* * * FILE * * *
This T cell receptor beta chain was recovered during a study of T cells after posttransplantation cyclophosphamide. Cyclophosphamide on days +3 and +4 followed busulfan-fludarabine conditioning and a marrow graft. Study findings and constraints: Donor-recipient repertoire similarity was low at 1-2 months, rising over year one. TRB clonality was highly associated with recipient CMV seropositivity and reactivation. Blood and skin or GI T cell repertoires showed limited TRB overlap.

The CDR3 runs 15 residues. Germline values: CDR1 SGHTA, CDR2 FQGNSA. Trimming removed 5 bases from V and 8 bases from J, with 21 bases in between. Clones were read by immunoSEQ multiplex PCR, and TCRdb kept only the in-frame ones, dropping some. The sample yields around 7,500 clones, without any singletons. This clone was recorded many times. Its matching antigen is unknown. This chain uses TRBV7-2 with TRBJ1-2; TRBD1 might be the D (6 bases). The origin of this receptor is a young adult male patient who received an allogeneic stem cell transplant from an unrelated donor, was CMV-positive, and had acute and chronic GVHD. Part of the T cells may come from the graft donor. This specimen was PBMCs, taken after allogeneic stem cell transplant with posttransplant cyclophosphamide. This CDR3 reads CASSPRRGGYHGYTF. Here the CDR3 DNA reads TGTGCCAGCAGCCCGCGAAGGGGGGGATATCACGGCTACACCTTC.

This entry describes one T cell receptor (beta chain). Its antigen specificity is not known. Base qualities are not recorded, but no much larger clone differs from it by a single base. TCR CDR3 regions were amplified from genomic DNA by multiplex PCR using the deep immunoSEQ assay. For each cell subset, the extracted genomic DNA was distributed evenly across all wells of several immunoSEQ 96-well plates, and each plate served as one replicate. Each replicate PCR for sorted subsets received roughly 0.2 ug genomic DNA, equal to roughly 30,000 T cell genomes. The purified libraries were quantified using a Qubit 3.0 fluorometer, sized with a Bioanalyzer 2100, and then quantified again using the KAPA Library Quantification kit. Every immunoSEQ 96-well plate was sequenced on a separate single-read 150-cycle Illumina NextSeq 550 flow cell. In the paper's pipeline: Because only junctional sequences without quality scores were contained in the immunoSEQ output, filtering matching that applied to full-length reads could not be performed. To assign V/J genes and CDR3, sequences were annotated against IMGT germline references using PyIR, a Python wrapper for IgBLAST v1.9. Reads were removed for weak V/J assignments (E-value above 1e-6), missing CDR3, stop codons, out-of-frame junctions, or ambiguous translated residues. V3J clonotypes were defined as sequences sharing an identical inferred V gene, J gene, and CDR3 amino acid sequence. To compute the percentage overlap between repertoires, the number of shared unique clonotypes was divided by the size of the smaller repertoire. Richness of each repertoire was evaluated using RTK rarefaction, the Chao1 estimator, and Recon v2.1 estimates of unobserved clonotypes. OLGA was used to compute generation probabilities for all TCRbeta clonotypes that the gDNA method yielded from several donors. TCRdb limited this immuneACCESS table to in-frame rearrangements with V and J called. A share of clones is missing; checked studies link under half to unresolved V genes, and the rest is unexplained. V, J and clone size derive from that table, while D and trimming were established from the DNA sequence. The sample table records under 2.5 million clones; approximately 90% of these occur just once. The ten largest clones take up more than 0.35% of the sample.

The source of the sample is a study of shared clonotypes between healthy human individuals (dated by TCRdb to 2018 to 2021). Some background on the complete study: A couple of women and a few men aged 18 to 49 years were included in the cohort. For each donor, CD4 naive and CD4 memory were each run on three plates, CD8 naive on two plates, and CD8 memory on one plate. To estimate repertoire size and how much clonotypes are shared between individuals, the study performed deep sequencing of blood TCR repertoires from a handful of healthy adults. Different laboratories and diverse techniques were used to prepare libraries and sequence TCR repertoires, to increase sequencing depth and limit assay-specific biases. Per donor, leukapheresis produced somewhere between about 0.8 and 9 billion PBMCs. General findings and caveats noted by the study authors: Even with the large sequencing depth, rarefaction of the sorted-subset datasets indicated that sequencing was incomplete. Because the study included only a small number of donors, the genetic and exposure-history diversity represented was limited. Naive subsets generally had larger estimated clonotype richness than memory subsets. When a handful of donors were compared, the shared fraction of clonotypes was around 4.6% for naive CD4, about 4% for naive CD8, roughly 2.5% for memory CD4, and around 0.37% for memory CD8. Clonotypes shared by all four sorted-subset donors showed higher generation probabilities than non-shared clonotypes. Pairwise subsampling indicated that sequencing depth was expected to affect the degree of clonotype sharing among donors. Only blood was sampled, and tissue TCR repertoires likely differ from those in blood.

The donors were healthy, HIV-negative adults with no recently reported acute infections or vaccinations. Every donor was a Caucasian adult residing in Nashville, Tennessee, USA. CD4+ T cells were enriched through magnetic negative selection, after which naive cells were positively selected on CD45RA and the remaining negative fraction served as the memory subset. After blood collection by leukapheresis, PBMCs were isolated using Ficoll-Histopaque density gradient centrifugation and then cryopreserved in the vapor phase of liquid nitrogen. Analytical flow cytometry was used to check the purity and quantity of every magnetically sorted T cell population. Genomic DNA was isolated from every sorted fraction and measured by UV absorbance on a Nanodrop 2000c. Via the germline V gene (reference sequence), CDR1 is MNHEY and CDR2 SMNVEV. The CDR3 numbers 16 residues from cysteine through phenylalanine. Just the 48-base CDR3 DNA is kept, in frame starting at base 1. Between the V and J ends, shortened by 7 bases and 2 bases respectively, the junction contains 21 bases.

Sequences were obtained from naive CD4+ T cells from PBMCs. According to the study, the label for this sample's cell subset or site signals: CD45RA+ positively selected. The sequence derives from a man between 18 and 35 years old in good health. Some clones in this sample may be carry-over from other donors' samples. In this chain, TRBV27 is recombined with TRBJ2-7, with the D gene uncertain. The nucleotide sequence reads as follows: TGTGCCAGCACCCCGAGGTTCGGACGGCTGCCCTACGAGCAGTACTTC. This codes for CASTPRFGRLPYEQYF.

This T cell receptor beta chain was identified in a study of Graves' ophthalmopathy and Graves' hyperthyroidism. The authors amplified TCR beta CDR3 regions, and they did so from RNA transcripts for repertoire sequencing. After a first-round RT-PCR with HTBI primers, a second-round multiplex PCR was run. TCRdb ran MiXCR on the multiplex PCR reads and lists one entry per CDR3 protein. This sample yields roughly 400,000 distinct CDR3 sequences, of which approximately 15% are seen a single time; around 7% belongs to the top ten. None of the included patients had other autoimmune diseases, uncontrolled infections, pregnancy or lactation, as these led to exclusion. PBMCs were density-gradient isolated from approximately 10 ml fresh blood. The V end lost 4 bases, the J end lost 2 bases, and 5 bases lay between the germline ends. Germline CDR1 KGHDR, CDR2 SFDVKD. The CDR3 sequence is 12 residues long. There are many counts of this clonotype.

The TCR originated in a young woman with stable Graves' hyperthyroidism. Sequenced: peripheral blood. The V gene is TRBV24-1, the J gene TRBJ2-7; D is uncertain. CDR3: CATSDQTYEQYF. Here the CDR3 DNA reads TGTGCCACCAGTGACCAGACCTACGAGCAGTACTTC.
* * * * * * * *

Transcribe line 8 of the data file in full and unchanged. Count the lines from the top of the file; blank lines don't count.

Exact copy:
The TCR originated in a young woman with stable Graves' hyperthyroidism. Sequenced: peripheral blood. The V gene is TRBV24-1, the J gene TRBJ2-7; D is uncertain. CDR3: CATSDQTYEQYF. Here the CDR3 DNA reads TGTGCCACCAGTGACCAGACCTACGAGCAGTACTTC.